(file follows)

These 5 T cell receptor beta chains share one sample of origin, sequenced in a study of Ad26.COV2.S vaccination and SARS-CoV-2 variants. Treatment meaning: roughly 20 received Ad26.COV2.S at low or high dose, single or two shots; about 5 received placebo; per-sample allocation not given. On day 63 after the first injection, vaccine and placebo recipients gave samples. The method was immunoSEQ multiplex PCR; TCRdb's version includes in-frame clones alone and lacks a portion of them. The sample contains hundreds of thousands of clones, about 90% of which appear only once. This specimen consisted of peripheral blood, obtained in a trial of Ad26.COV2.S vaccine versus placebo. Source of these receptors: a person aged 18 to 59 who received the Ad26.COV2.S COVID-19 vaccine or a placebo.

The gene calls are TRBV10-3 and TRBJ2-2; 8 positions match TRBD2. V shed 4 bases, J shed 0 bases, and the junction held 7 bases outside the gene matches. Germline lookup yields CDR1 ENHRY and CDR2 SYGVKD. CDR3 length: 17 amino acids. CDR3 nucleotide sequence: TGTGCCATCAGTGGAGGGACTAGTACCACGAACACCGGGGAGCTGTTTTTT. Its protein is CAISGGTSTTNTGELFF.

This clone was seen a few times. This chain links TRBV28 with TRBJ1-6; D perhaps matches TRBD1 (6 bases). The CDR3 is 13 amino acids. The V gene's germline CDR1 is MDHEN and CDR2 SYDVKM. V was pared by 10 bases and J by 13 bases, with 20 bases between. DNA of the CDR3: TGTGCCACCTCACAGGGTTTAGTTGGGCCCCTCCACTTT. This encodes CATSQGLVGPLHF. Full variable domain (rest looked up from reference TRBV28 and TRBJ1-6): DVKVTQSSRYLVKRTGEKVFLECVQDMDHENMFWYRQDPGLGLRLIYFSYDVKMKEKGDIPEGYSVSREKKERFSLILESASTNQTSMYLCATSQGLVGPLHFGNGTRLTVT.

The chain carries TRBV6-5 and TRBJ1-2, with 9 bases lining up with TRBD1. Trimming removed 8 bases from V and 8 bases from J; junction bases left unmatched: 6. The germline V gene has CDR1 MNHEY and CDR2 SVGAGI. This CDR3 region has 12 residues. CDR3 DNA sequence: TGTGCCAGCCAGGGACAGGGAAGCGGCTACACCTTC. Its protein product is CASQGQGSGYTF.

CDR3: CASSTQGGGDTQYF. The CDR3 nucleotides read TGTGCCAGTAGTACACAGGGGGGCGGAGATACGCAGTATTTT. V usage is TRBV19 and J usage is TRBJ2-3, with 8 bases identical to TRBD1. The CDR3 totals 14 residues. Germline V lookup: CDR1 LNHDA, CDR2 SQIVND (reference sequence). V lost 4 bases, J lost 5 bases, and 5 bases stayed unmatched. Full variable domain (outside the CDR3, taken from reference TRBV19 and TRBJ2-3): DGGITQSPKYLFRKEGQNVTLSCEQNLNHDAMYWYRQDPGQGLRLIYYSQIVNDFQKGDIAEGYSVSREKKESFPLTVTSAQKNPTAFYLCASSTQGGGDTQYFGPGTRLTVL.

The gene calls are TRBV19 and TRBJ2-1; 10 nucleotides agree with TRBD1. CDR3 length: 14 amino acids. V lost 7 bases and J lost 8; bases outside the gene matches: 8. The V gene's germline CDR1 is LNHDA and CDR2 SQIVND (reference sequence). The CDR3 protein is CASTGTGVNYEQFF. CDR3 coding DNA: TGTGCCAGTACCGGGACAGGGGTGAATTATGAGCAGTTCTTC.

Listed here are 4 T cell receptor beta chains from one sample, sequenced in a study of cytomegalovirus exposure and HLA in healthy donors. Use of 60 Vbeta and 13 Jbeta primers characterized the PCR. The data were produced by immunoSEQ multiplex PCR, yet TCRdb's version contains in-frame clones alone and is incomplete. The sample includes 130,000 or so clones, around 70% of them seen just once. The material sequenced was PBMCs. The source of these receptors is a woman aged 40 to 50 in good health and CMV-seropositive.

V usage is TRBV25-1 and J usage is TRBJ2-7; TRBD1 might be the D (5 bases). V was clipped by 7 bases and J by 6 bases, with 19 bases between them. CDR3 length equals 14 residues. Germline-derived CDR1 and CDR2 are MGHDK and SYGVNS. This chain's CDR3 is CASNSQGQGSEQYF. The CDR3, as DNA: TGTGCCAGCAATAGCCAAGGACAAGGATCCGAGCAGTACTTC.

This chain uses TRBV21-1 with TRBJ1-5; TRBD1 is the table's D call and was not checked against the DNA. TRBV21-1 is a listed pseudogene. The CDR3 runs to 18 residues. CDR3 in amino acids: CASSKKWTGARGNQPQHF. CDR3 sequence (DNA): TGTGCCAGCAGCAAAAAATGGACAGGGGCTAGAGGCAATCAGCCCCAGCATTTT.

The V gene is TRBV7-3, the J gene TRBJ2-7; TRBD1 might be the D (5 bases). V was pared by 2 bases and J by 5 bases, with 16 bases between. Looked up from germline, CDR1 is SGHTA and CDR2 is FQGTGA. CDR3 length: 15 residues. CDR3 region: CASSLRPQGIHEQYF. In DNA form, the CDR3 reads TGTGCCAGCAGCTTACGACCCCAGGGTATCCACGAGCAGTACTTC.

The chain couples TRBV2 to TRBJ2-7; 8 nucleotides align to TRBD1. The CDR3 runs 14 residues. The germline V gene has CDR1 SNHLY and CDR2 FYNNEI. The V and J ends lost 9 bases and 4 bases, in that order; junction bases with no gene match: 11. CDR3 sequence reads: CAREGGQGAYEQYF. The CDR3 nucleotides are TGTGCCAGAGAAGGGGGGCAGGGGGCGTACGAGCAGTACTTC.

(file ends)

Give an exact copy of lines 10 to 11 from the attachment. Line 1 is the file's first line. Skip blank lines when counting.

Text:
The V gene is TRBV7-3, the J gene TRBJ2-7; TRBD1 might be the D (5 bases). V was pared by 2 bases and J by 5 bases, with 16 bases between. Looked up from germline, CDR1 is SGHTA and CDR2 is FQGTGA. CDR3 length: 15 residues. CDR3 region: CASSLRPQGIHEQYF. In DNA form, the CDR3 reads TGTGCCAGCAGCTTACGACCCCAGGGTATCCACGAGCAGTACTTC.

The chain couples TRBV2 to TRBJ2-7; 8 nucleotides align to TRBD1. The CDR3 runs 14 residues. The germline V gene has CDR1 SNHLY and CDR2 FYNNEI. The V and J ends lost 9 bases and 4 bases, in that order; junction bases with no gene match: 11. CDR3 sequence reads: CAREGGQGAYEQYF. The CDR3 nucleotides are TGTGCCAGAGAAGGGGGGCAGGGGGCGTACGAGCAGTACTTC.